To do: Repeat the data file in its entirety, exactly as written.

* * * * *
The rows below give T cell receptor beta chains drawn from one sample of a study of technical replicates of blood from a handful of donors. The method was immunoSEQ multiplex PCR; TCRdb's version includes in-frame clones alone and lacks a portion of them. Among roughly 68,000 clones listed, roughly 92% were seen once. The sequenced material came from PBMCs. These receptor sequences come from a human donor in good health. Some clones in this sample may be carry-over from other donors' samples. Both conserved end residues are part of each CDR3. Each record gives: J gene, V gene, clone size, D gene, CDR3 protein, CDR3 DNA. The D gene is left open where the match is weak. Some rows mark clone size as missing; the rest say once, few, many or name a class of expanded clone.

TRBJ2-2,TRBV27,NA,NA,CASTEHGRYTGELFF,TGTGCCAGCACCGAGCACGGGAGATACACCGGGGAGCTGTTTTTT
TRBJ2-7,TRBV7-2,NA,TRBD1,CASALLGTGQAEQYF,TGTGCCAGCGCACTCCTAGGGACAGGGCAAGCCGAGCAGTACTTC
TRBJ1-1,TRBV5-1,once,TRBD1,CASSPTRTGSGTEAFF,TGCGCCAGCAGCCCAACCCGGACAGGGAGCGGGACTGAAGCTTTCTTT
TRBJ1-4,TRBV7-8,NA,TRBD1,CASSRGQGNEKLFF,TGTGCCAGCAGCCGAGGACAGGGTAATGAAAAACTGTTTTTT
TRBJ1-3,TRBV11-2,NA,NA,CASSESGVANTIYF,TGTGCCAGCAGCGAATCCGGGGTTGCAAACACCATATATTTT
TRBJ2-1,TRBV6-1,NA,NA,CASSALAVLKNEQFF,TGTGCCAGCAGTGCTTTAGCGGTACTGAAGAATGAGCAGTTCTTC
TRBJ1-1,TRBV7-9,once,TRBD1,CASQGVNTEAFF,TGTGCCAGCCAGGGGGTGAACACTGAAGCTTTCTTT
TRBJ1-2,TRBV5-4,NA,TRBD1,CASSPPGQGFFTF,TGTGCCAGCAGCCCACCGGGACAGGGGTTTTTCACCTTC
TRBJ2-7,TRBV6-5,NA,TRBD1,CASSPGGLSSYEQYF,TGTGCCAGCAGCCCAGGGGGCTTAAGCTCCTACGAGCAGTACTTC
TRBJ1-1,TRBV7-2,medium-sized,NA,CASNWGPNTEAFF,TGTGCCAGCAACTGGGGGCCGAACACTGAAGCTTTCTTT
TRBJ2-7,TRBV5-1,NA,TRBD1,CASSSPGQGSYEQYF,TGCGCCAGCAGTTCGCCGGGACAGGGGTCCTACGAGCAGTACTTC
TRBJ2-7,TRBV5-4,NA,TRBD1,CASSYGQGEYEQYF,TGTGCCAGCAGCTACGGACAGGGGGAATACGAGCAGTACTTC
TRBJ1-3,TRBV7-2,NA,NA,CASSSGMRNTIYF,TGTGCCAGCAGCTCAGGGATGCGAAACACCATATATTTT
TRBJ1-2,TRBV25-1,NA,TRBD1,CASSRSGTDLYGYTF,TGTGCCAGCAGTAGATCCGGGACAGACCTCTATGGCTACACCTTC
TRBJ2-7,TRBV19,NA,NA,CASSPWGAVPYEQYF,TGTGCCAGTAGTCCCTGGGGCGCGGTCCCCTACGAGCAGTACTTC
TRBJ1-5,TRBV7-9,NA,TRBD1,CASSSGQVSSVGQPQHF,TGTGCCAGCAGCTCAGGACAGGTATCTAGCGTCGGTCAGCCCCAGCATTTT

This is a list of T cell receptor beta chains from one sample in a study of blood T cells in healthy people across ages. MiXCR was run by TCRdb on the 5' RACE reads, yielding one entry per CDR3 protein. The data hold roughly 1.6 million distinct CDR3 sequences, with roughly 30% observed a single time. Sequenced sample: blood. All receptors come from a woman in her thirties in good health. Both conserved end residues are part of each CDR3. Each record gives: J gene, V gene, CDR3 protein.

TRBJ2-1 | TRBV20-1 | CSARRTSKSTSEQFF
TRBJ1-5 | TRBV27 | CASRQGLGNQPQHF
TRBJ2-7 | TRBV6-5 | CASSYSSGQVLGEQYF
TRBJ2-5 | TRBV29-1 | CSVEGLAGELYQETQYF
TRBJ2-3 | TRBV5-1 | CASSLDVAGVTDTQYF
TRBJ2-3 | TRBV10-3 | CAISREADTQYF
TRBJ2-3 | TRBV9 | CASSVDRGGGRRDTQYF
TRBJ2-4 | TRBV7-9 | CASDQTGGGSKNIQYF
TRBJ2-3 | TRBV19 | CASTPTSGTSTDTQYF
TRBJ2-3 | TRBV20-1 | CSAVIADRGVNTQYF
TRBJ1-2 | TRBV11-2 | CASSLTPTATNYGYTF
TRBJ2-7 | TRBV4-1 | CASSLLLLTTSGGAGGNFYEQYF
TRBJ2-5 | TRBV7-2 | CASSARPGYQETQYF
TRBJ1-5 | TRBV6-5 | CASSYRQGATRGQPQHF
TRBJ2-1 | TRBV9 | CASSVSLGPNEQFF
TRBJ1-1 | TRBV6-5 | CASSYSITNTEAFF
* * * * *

The rows below give T cell receptor beta chains drawn from one sample of a study of technical replicates of blood from a handful of donors. The method was immunoSEQ multiplex PCR; TCRdb's version includes in-frame clones alone and lacks a portion of them. Among roughly 68,000 clones listed, roughly 92% were seen once. The sequenced material came from PBMCs. These receptor sequences come from a human donor in good health. Some clones in this sample may be carry-over from other donors' samples. Both conserved end residues are part of each CDR3. Each record gives: J gene, V gene, clone size, D gene, CDR3 protein, CDR3 DNA. The D gene is left open where the match is weak. Some rows mark clone size as missing; the rest say once, few, many or name a class of expanded clone.

TRBJ2-2,TRBV27,NA,NA,CASTEHGRYTGELFF,TGTGCCAGCACCGAGCACGGGAGATACACCGGGGAGCTGTTTTTT
TRBJ2-7,TRBV7-2,NA,TRBD1,CASALLGTGQAEQYF,TGTGCCAGCGCACTCCTAGGGACAGGGCAAGCCGAGCAGTACTTC
TRBJ1-1,TRBV5-1,once,TRBD1,CASSPTRTGSGTEAFF,TGCGCCAGCAGCCCAACCCGGACAGGGAGCGGGACTGAAGCTTTCTTT
TRBJ1-4,TRBV7-8,NA,TRBD1,CASSRGQGNEKLFF,TGTGCCAGCAGCCGAGGACAGGGTAATGAAAAACTGTTTTTT
TRBJ1-3,TRBV11-2,NA,NA,CASSESGVANTIYF,TGTGCCAGCAGCGAATCCGGGGTTGCAAACACCATATATTTT
TRBJ2-1,TRBV6-1,NA,NA,CASSALAVLKNEQFF,TGTGCCAGCAGTGCTTTAGCGGTACTGAAGAATGAGCAGTTCTTC
TRBJ1-1,TRBV7-9,once,TRBD1,CASQGVNTEAFF,TGTGCCAGCCAGGGGGTGAACACTGAAGCTTTCTTT
TRBJ1-2,TRBV5-4,NA,TRBD1,CASSPPGQGFFTF,TGTGCCAGCAGCCCACCGGGACAGGGGTTTTTCACCTTC
TRBJ2-7,TRBV6-5,NA,TRBD1,CASSPGGLSSYEQYF,TGTGCCAGCAGCCCAGGGGGCTTAAGCTCCTACGAGCAGTACTTC
TRBJ1-1,TRBV7-2,medium-sized,NA,CASNWGPNTEAFF,TGTGCCAGCAACTGGGGGCCGAACACTGAAGCTTTCTTT
TRBJ2-7,TRBV5-1,NA,TRBD1,CASSSPGQGSYEQYF,TGCGCCAGCAGTTCGCCGGGACAGGGGTCCTACGAGCAGTACTTC
TRBJ2-7,TRBV5-4,NA,TRBD1,CASSYGQGEYEQYF,TGTGCCAGCAGCTACGGACAGGGGGAATACGAGCAGTACTTC
TRBJ1-3,TRBV7-2,NA,NA,CASSSGMRNTIYF,TGTGCCAGCAGCTCAGGGATGCGAAACACCATATATTTT
TRBJ1-2,TRBV25-1,NA,TRBD1,CASSRSGTDLYGYTF,TGTGCCAGCAGTAGATCCGGGACAGACCTCTATGGCTACACCTTC
TRBJ2-7,TRBV19,NA,NA,CASSPWGAVPYEQYF,TGTGCCAGTAGTCCCTGGGGCGCGGTCCCCTACGAGCAGTACTTC
TRBJ1-5,TRBV7-9,NA,TRBD1,CASSSGQVSSVGQPQHF,TGTGCCAGCAGCTCAGGACAGGTATCTAGCGTCGGTCAGCCCCAGCATTTT

This is a list of T cell receptor beta chains from one sample in a study of blood T cells in healthy people across ages. MiXCR was run by TCRdb on the 5' RACE reads, yielding one entry per CDR3 protein. The data hold roughly 1.6 million distinct CDR3 sequences, with roughly 30% observed a single time. Sequenced sample: blood. All receptors come from a woman in her thirties in good health. Both conserved end residues are part of each CDR3. Each record gives: J gene, V gene, CDR3 protein.

TRBJ2-1 | TRBV20-1 | CSARRTSKSTSEQFF
TRBJ1-5 | TRBV27 | CASRQGLGNQPQHF
TRBJ2-7 | TRBV6-5 | CASSYSSGQVLGEQYF
TRBJ2-5 | TRBV29-1 | CSVEGLAGELYQETQYF
TRBJ2-3 | TRBV5-1 | CASSLDVAGVTDTQYF
TRBJ2-3 | TRBV10-3 | CAISREADTQYF
TRBJ2-3 | TRBV9 | CASSVDRGGGRRDTQYF
TRBJ2-4 | TRBV7-9 | CASDQTGGGSKNIQYF
TRBJ2-3 | TRBV19 | CASTPTSGTSTDTQYF
TRBJ2-3 | TRBV20-1 | CSAVIADRGVNTQYF
TRBJ1-2 | TRBV11-2 | CASSLTPTATNYGYTF
TRBJ2-7 | TRBV4-1 | CASSLLLLTTSGGAGGNFYEQYF
TRBJ2-5 | TRBV7-2 | CASSARPGYQETQYF
TRBJ1-5 | TRBV6-5 | CASSYRQGATRGQPQHF
TRBJ2-1 | TRBV9 | CASSVSLGPNEQFF
TRBJ1-1 | TRBV6-5 | CASSYSITNTEAFF